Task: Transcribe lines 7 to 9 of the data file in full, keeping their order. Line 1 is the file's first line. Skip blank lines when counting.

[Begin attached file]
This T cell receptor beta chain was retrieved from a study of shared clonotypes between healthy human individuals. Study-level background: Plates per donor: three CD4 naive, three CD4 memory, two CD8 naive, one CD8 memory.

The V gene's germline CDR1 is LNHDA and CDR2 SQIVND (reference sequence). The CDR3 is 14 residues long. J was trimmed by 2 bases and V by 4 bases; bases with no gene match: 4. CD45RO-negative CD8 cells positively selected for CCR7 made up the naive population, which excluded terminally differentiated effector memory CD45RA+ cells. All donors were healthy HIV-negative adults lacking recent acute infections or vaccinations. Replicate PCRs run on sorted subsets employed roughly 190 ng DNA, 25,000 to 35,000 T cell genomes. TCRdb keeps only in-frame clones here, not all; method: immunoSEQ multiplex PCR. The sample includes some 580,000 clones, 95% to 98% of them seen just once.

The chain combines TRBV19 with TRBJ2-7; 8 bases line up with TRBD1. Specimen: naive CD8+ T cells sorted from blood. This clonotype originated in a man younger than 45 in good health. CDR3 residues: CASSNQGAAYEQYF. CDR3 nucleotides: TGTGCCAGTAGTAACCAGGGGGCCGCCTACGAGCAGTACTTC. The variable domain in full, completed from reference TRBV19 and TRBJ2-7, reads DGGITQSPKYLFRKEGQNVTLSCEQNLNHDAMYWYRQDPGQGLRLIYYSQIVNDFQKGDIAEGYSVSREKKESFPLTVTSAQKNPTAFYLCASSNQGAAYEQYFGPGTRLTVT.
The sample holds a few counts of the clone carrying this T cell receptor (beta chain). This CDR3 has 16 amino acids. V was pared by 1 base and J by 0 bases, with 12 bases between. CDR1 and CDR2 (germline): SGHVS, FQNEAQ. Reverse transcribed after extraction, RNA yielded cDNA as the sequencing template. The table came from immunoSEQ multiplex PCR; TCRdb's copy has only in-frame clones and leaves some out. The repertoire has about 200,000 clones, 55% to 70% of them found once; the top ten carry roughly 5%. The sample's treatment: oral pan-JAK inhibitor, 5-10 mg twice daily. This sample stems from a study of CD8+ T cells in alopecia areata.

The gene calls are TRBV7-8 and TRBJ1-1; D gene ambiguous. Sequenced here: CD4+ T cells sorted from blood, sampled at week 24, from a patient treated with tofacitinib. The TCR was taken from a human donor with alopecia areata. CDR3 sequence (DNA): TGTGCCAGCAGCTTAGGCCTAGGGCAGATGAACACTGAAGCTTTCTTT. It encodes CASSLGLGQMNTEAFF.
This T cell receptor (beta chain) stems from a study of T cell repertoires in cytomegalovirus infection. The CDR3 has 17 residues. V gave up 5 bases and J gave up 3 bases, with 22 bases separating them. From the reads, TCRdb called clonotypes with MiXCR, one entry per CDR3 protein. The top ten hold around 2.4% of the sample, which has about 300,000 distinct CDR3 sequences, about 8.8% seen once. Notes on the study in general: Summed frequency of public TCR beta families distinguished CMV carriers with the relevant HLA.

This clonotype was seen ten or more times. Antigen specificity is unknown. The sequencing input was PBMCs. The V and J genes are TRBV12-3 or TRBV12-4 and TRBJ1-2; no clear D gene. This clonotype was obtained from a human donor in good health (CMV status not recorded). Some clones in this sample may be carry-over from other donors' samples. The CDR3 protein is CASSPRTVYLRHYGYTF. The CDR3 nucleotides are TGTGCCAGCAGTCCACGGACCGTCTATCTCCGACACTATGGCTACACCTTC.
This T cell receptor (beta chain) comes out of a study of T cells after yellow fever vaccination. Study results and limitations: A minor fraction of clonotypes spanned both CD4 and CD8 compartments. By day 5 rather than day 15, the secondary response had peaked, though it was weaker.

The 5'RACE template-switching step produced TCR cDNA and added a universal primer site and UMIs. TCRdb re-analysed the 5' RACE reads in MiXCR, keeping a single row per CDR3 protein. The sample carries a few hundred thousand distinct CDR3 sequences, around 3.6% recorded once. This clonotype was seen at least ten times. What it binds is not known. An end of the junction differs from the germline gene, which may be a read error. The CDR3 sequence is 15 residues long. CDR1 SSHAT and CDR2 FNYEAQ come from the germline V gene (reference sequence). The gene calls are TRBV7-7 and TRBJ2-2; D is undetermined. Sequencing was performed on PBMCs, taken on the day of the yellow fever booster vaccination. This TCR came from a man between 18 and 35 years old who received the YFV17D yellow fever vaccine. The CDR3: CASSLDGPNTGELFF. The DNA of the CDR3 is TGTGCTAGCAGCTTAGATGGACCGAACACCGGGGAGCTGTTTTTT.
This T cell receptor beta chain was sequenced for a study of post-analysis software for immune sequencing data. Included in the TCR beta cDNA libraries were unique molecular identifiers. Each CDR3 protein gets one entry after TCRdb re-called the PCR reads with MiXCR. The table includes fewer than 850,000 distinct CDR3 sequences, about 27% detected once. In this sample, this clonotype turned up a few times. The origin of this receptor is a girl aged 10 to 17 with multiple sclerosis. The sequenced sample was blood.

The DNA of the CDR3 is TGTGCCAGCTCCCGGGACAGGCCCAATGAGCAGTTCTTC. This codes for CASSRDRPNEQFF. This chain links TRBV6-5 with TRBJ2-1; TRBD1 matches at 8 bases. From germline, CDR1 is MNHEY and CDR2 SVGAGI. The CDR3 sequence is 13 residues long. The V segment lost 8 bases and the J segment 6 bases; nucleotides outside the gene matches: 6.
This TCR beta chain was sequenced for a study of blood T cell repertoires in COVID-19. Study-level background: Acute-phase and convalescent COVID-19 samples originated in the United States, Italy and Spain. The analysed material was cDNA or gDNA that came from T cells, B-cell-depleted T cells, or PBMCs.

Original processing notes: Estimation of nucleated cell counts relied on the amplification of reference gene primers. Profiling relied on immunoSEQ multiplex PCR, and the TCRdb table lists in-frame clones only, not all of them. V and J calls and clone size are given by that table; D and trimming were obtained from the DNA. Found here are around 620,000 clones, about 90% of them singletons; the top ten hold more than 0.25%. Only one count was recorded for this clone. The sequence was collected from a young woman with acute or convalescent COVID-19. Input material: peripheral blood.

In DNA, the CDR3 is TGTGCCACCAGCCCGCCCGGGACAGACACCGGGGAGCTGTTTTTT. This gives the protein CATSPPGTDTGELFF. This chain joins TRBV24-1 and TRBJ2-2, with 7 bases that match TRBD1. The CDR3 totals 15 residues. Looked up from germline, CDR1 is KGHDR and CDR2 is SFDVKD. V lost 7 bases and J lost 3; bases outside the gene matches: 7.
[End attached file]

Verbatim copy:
This clonotype was seen ten or more times. Antigen specificity is unknown. The sequencing input was PBMCs. The V and J genes are TRBV12-3 or TRBV12-4 and TRBJ1-2; no clear D gene. This clonotype was obtained from a human donor in good health (CMV status not recorded). Some clones in this sample may be carry-over from other donors' samples. The CDR3 protein is CASSPRTVYLRHYGYTF. The CDR3 nucleotides are TGTGCCAGCAGTCCACGGACCGTCTATCTCCGACACTATGGCTACACCTTC.
This T cell receptor (beta chain) comes out of a study of T cells after yellow fever vaccination. Study results and limitations: A minor fraction of clonotypes spanned both CD4 and CD8 compartments. By day 5 rather than day 15, the secondary response had peaked, though it was weaker.

The 5'RACE template-switching step produced TCR cDNA and added a universal primer site and UMIs. TCRdb re-analysed the 5' RACE reads in MiXCR, keeping a single row per CDR3 protein. The sample carries a few hundred thousand distinct CDR3 sequences, around 3.6% recorded once. This clonotype was seen at least ten times. What it binds is not known. An end of the junction differs from the germline gene, which may be a read error. The CDR3 sequence is 15 residues long. CDR1 SSHAT and CDR2 FNYEAQ come from the germline V gene (reference sequence). The gene calls are TRBV7-7 and TRBJ2-2; D is undetermined. Sequencing was performed on PBMCs, taken on the day of the yellow fever booster vaccination. This TCR came from a man between 18 and 35 years old who received the YFV17D yellow fever vaccine. The CDR3: CASSLDGPNTGELFF. The DNA of the CDR3 is TGTGCTAGCAGCTTAGATGGACCGAACACCGGGGAGCTGTTTTTT.